President Muhammadu Buhari will today present the 2022 budget to the National Assembly (NASS) in Abuja. The event will hold at noon at the National Assembly Complex.
This followed the two chambers of the federal legislature’s passage of the submission of the revised 2022-2024 Medium Term Expenditure Framework (MTEF) Fiscal Strategic Paper (FSP), which the president had presented to them.
Without the passage of the 2022-2024 MTEF, it wouldn’t have been possible for the president’s budget presentation today.
The revised submission was received and referred to the Committee on Finance on Tuesday for expeditious consideration ahead of Thursday’s budget presentation to the National Assembly by President Buhari.
The approval of the revised framework yesterday followed the consideration of a report by the Committee on Finance.
President Buhari had, in a letter to the upper chamber, dated October 4, 2021, explained that the revision was necessitated by the need to reflect the new fiscal terms in the Petroleum Industry Act, 2021, as well as other critical expenditures in the 2022 budget.
According to him, the underlying drivers of the 2022 fiscal projections, such as oil price benchmark, oil production volume, exchange rate, GDP growth, and inflation rate reflect emergent realities and the macroeconomic outlook, and remain unchanged as in the previously approved 2022-2024 MTEF/FSP.
The Senate, in its recommendation, approved the aggregate expenditure of N16.39 trillion from the previous N13.98 trillion for the year 2022.
It also gave its nod to the retained revenue of N10.3 trillion, and N635.4 billion fiscal deficit.
The upper chamber also commended the Budget Office of the Federation and the Federal Ministry of Finance, Budget and National Planning for insisting that MDAs submit their revenue profile as premise for being captured in the 2022 budget proposal.
The chairman of the committee, Senator Olamilekan Adeola, in his presentation, said that Gross Revenue Projection decreased by N341.57 billion, from N8.870 trillion to N8.528 trillion.
According to him, deductions for federally-funded upstream projects costs and 13 percent derivation were slashed by N335.3 billion and N810.25 million, respectively.
He added that while Net Oil and Gas revenue projection declined by N5.42 billion from N6.540 trillion to N6.535 trillion, non-oil taxes remain unchanged.
He explained that the federal government’s retained revenue is projected to increase by N1.773 trillion, from N8.36 trillion to N10.13 trillion.
Adeola disclosed further that the new increase to the FGN Expenditure is N5.241 trillion.
Earlier the Senate President Ahmad Lawan had said that President Buhari will today present the 2022 appropriation bill to a joint sitting of the National Assembly.
Even though the leader of the Senate, Yahaya Abdullahi, and the Deputy Senate President Ovie Omo-Agege had on Tuesday confirmed that Buhari will be presenting the proposed budget on Thursday, Lawan still read a fresh letter the President sent to confirm his coming.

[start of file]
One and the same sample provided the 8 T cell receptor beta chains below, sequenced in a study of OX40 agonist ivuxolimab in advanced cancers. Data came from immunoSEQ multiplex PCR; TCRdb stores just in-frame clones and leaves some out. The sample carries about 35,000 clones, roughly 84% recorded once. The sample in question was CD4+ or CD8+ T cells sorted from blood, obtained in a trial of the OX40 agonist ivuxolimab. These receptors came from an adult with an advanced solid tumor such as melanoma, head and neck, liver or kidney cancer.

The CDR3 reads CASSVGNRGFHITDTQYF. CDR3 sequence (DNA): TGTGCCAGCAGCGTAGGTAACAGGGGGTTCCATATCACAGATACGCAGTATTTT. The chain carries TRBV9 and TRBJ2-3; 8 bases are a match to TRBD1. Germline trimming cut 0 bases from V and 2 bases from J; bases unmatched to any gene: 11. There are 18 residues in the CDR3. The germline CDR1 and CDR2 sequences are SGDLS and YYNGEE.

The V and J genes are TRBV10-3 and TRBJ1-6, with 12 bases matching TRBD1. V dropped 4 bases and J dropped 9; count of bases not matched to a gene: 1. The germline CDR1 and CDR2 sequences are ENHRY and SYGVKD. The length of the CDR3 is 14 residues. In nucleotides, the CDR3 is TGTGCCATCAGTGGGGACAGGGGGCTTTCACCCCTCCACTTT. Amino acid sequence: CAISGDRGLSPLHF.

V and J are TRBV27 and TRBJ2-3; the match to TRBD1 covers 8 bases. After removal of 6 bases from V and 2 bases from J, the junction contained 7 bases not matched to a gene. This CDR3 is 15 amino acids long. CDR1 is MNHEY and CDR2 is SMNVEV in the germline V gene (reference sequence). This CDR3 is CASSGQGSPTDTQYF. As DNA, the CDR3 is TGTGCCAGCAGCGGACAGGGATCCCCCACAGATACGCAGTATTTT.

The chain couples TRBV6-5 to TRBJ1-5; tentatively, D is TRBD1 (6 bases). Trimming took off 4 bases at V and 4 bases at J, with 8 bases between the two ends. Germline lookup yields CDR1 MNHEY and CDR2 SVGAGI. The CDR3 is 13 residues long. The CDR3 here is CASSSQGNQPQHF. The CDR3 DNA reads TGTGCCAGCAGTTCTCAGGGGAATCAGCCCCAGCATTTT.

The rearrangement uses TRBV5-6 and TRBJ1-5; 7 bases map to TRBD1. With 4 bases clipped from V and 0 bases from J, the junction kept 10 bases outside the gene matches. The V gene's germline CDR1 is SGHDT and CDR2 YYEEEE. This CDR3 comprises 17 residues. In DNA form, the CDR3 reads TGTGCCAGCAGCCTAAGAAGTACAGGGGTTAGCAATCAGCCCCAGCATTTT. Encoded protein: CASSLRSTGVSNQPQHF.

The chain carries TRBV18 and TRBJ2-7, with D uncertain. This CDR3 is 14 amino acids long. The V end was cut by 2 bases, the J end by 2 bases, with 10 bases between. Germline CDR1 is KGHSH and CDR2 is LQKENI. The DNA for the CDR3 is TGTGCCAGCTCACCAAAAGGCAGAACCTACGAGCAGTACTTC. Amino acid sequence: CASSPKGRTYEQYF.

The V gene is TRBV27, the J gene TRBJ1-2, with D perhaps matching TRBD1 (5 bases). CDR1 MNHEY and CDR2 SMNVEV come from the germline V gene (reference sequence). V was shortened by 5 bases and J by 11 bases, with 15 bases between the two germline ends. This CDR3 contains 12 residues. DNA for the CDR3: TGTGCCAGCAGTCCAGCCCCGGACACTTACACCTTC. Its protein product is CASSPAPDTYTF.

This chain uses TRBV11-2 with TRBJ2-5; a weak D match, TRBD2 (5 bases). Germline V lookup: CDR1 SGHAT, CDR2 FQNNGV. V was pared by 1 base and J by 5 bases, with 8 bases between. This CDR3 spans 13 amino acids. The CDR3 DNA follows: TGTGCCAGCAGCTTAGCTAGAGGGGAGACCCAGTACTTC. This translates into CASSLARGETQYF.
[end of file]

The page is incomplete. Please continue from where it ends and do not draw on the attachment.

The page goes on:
Reading the letter, Lawan said that the President will be at the National Assembly at noon today.
At the House of Representatives yesterday, the lawmakers approved the aggregate expenditure of N16.39 trillion and N10.3 trillion retained revenue for the 2022 fiscal year.
The House also approved a N635.4 billion fiscal deficit to be approved for the incoming financial year.
The House approved, after the consideration of the report of the Committee on Finance on the revised Federal Government of Nigeria 2022–2024 Medium Term Expenditure Framework (MTEF) and Fiscal Strategy Paper (FSP), chaired by Hon. Femi Gbajabiamila.
Ahead of the budget presentation, the Federal Executive Council (FEC) yesterday approved the 2022 Appropriation Bill for an aggregate expenditure of N16.39 trillion.
Minister of finance, budget and national planning, Mrs. Zainab Ahmed, disclosed this to State House correspondents after the federal executive council meeting presided over by President Muhammadu Buhari at the Presidential Villa, Abuja.
According to her, the Council noted the changes in the 2022-2024 fiscal projections based on implementation of the Petroleum Industry Act 2021 and other necessary expenditures that should be accommodated in the 2022 Budget.
She also disclosed the key assumptions and targets underlying the budget provisions including oil price – $57 per barrel; oil production – 1.88 mbpd; exchange rate – N410.15/$; oil revenue – N3.15 trillion and non-oil revenue – N2.13 trillion.
Others she gave are federal government’s independent revenue of N1.82 trillion; total projected federal government revenue of N10.13 trillion; Debt Service of N3.61 trillion; Statutory Transfers of N768.28 billion (including N462.53 billion capital component) and personnel costs and pensions of N4.69 trillion; (inclusive of N617.72 billion for the 63 GOEs).
The rest are overhead costs of N792.39 billion (inclusive of N451.0 billion for the 63 GOEs); and capital expenditure (inclusive of capital component of Social Investment Programme, capital in Statutory Transfers, capital of 63 GOEs, Capital Supplementation as well as Grants and Donor funding) of N5.35 trillion (inclusive of N647.08 billion for the 63 GOEs).
“The resultant deficit of N6.258 trillion, which will be financed by new borrowings of N5.012 trillion (of which domestic – N2.506 trillion and foreign – N2.506 trillion); drawdowns on Project-tied Multilateral/Bilateral loans – N1.156 trillion, and Privatisation Proceeds of N90.73 billion,” she stated.
On the approved 2022 Appropriation Bill for an aggregate expenditure of N16.39 trillion for 2022, she gave the components as the adjustments to the Medium-Term Fiscal Framework 2022-2024; Statutory Transfers of N768.28 billion, Debt Service of N3.61 trillion and Sinking Fund for Maturing Debts of N292.71 billion Naira.
Other are recurrent expenditure (non-debt) of N6.83 trillion, inclusive of N350.0 billion for the recurrent component of Social Investment Programme; and aggregate capital expenditure of N5.35 trillion, inclusive of GOEs’ capital expenditure, multilateral/bilateral loan funded projects, capital supplementation and grants/aid funded projects.
According to her, this represents 33% of the expenditure budget.